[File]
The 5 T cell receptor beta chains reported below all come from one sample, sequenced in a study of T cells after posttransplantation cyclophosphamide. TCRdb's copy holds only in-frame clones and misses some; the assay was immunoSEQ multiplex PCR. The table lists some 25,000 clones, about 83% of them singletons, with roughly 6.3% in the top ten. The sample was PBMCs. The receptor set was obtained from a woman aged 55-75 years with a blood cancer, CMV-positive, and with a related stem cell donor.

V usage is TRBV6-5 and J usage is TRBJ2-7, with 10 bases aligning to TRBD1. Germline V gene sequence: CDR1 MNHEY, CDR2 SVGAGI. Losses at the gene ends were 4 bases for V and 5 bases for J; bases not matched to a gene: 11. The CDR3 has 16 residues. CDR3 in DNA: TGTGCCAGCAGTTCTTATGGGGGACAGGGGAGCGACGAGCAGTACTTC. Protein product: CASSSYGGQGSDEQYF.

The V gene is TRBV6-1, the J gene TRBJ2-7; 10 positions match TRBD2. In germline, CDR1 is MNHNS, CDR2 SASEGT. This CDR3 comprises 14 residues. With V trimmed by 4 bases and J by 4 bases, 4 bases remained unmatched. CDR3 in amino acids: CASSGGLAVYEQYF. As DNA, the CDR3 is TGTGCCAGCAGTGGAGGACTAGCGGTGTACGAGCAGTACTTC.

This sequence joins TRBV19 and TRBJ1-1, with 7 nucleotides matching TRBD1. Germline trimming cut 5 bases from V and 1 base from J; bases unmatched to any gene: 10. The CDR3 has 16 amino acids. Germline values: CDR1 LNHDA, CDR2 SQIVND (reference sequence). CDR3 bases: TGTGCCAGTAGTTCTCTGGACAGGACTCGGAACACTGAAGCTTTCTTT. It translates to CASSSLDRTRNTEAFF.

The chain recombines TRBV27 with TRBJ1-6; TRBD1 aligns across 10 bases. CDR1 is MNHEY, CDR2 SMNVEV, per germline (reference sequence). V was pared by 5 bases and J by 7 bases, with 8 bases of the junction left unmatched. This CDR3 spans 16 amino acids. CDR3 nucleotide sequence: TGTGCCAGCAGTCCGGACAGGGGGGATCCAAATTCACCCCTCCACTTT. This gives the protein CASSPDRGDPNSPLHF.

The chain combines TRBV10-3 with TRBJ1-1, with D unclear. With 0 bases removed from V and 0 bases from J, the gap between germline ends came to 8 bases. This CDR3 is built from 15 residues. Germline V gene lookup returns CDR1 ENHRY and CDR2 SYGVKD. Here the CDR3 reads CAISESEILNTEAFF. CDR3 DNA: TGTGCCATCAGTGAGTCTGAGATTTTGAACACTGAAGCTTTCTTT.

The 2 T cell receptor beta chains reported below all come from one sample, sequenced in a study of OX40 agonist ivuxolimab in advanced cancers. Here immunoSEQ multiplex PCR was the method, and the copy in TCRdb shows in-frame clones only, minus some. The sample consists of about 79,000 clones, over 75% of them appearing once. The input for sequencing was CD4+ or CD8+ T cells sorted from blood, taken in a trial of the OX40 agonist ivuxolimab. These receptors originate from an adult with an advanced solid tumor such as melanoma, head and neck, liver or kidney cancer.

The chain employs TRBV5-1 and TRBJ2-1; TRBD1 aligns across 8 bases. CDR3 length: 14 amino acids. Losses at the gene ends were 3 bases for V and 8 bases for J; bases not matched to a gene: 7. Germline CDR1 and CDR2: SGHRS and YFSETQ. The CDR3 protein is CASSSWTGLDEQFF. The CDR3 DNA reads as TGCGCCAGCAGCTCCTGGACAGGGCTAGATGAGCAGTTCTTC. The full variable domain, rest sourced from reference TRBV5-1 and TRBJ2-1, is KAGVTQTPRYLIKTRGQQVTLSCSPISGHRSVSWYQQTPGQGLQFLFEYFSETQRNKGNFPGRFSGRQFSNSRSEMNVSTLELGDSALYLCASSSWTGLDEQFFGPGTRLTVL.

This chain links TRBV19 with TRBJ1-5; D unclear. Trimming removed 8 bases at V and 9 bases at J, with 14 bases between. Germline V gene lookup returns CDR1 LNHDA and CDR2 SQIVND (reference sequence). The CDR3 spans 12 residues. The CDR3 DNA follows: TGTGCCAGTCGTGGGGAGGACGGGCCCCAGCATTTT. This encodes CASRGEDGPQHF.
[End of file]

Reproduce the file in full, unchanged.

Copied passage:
The 5 T cell receptor beta chains reported below all come from one sample, sequenced in a study of T cells after posttransplantation cyclophosphamide. TCRdb's copy holds only in-frame clones and misses some; the assay was immunoSEQ multiplex PCR. The table lists some 25,000 clones, about 83% of them singletons, with roughly 6.3% in the top ten. The sample was PBMCs. The receptor set was obtained from a woman aged 55-75 years with a blood cancer, CMV-positive, and with a related stem cell donor.

V usage is TRBV6-5 and J usage is TRBJ2-7, with 10 bases aligning to TRBD1. Germline V gene sequence: CDR1 MNHEY, CDR2 SVGAGI. Losses at the gene ends were 4 bases for V and 5 bases for J; bases not matched to a gene: 11. The CDR3 has 16 residues. CDR3 in DNA: TGTGCCAGCAGTTCTTATGGGGGACAGGGGAGCGACGAGCAGTACTTC. Protein product: CASSSYGGQGSDEQYF.

The V gene is TRBV6-1, the J gene TRBJ2-7; 10 positions match TRBD2. In germline, CDR1 is MNHNS, CDR2 SASEGT. This CDR3 comprises 14 residues. With V trimmed by 4 bases and J by 4 bases, 4 bases remained unmatched. CDR3 in amino acids: CASSGGLAVYEQYF. As DNA, the CDR3 is TGTGCCAGCAGTGGAGGACTAGCGGTGTACGAGCAGTACTTC.

This sequence joins TRBV19 and TRBJ1-1, with 7 nucleotides matching TRBD1. Germline trimming cut 5 bases from V and 1 base from J; bases unmatched to any gene: 10. The CDR3 has 16 amino acids. Germline values: CDR1 LNHDA, CDR2 SQIVND (reference sequence). CDR3 bases: TGTGCCAGTAGTTCTCTGGACAGGACTCGGAACACTGAAGCTTTCTTT. It translates to CASSSLDRTRNTEAFF.

The chain recombines TRBV27 with TRBJ1-6; TRBD1 aligns across 10 bases. CDR1 is MNHEY, CDR2 SMNVEV, per germline (reference sequence). V was pared by 5 bases and J by 7 bases, with 8 bases of the junction left unmatched. This CDR3 spans 16 amino acids. CDR3 nucleotide sequence: TGTGCCAGCAGTCCGGACAGGGGGGATCCAAATTCACCCCTCCACTTT. This gives the protein CASSPDRGDPNSPLHF.

The chain combines TRBV10-3 with TRBJ1-1, with D unclear. With 0 bases removed from V and 0 bases from J, the gap between germline ends came to 8 bases. This CDR3 is built from 15 residues. Germline V gene lookup returns CDR1 ENHRY and CDR2 SYGVKD. Here the CDR3 reads CAISESEILNTEAFF. CDR3 DNA: TGTGCCATCAGTGAGTCTGAGATTTTGAACACTGAAGCTTTCTTT.

The 2 T cell receptor beta chains reported below all come from one sample, sequenced in a study of OX40 agonist ivuxolimab in advanced cancers. Here immunoSEQ multiplex PCR was the method, and the copy in TCRdb shows in-frame clones only, minus some. The sample consists of about 79,000 clones, over 75% of them appearing once. The input for sequencing was CD4+ or CD8+ T cells sorted from blood, taken in a trial of the OX40 agonist ivuxolimab. These receptors originate from an adult with an advanced solid tumor such as melanoma, head and neck, liver or kidney cancer.

The chain employs TRBV5-1 and TRBJ2-1; TRBD1 aligns across 8 bases. CDR3 length: 14 amino acids. Losses at the gene ends were 3 bases for V and 8 bases for J; bases not matched to a gene: 7. Germline CDR1 and CDR2: SGHRS and YFSETQ. The CDR3 protein is CASSSWTGLDEQFF. The CDR3 DNA reads as TGCGCCAGCAGCTCCTGGACAGGGCTAGATGAGCAGTTCTTC. The full variable domain, rest sourced from reference TRBV5-1 and TRBJ2-1, is KAGVTQTPRYLIKTRGQQVTLSCSPISGHRSVSWYQQTPGQGLQFLFEYFSETQRNKGNFPGRFSGRQFSNSRSEMNVSTLELGDSALYLCASSSWTGLDEQFFGPGTRLTVL.

This chain links TRBV19 with TRBJ1-5; D unclear. Trimming removed 8 bases at V and 9 bases at J, with 14 bases between. Germline V gene lookup returns CDR1 LNHDA and CDR2 SQIVND (reference sequence). The CDR3 spans 12 residues. The CDR3 DNA follows: TGTGCCAGTCGTGGGGAGGACGGGCCCCAGCATTTT. This encodes CASRGEDGPQHF.